Mental health | Addressing that bully we often see in the mirror

We can criticise ourselves for being what we see as an under-achiever and inadvertently become our own bully. Picture: Shutterstock.
We can criticise ourselves for being what we see as an under-achiever and inadvertently become our own bully. Picture: Shutterstock.

Much of the anxiety many people suffer results from their perception that they are not living up to their own expectations.

They know they are capable of more but think things aren't happening fast enough for them.

We can criticise ourselves for being what we see as an under-achiever. We can become our own bully. We are our own worst enemies.

A large part of the problem lies in the way we compare ourselves to other people.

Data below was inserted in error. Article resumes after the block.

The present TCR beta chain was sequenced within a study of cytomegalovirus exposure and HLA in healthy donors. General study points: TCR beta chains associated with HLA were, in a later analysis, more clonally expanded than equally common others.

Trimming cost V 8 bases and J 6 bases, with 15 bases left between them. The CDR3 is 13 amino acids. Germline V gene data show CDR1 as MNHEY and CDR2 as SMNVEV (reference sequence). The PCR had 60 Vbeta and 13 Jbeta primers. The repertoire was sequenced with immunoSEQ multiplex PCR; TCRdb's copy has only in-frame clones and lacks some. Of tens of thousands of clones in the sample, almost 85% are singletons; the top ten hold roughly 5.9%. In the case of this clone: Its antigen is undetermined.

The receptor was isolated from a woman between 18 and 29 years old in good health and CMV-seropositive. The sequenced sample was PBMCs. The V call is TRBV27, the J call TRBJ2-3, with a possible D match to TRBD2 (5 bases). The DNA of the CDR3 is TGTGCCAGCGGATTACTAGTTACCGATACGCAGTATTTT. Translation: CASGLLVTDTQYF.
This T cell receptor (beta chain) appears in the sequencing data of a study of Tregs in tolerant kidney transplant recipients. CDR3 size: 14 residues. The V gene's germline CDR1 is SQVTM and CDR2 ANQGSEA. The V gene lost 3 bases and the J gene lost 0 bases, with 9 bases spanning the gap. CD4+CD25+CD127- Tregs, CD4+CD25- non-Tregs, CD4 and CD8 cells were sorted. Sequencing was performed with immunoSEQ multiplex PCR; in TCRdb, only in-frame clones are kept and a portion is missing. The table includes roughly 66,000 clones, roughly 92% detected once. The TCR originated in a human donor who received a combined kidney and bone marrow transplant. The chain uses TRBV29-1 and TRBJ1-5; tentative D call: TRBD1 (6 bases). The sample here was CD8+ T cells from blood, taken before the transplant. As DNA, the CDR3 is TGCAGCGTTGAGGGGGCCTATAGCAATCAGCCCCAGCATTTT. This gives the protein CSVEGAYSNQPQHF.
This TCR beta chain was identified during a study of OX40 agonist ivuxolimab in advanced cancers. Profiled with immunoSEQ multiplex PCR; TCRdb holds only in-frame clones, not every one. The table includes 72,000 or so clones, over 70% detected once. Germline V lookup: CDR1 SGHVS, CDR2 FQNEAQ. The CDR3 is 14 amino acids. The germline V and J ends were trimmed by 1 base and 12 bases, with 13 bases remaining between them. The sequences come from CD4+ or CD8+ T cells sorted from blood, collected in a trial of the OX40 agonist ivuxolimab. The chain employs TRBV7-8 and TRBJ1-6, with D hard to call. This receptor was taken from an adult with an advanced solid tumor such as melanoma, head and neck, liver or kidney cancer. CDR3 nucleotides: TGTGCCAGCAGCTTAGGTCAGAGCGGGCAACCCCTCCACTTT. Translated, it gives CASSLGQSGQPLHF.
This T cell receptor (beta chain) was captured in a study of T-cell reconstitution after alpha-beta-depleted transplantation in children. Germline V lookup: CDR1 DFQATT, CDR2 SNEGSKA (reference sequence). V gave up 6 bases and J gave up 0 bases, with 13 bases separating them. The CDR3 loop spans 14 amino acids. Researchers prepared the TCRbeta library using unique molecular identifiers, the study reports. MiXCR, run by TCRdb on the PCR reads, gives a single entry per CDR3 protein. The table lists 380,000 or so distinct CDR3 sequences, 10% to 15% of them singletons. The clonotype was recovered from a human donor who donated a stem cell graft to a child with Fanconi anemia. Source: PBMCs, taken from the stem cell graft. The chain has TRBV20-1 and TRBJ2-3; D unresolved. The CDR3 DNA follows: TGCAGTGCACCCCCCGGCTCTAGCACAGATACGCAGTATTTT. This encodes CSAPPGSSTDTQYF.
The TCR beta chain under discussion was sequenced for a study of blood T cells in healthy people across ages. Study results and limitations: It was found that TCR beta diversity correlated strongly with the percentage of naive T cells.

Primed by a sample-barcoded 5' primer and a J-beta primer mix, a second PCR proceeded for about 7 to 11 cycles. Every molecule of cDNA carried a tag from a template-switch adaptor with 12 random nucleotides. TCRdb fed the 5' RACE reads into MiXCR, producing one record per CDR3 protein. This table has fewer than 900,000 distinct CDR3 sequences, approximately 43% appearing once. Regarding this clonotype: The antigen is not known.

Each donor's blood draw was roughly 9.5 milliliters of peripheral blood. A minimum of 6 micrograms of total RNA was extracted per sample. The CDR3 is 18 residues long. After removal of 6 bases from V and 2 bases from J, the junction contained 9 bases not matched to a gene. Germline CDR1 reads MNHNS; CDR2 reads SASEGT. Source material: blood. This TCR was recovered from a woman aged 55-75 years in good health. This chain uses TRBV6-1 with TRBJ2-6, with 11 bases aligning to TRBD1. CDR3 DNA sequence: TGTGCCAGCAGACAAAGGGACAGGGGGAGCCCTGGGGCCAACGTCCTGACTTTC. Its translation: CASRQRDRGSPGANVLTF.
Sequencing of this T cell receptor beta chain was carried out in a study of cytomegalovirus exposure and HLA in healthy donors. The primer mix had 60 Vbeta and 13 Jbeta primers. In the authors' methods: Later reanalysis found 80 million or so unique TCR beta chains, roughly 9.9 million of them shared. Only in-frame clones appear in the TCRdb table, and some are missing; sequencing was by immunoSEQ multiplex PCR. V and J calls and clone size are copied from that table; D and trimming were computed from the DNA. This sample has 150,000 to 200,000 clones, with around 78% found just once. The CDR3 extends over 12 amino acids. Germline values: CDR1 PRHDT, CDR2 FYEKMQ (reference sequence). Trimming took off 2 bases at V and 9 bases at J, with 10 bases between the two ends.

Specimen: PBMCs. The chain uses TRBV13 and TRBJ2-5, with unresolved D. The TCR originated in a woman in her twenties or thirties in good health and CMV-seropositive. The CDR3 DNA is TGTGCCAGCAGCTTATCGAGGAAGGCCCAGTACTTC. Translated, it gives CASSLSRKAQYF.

We see them as achieving the success we desire.

But the core of the problem is the way we compare the person we want to be with the person we actually are.

The answer lies in realistic targets and expectations and persistent effort.

The danger likes in expecting too much of ourselves too quickly.

Anxiety and stress can turn commitment into catastrophe. Incentives need to be nurtured; positivity encouraged.

If we have a clear picture of an achievable target and understand that it's a potholed path linking point A to point B the best and most sensible strategy is to put one foot in front of the other.

It's a conscious effort made daily. For some it's a conscious effort made hourly. But it's worth every single ounce of effort.

Planning is important but it's in the doing that things really get done.

  • Gary Bentley is a Rural Aid counsellor.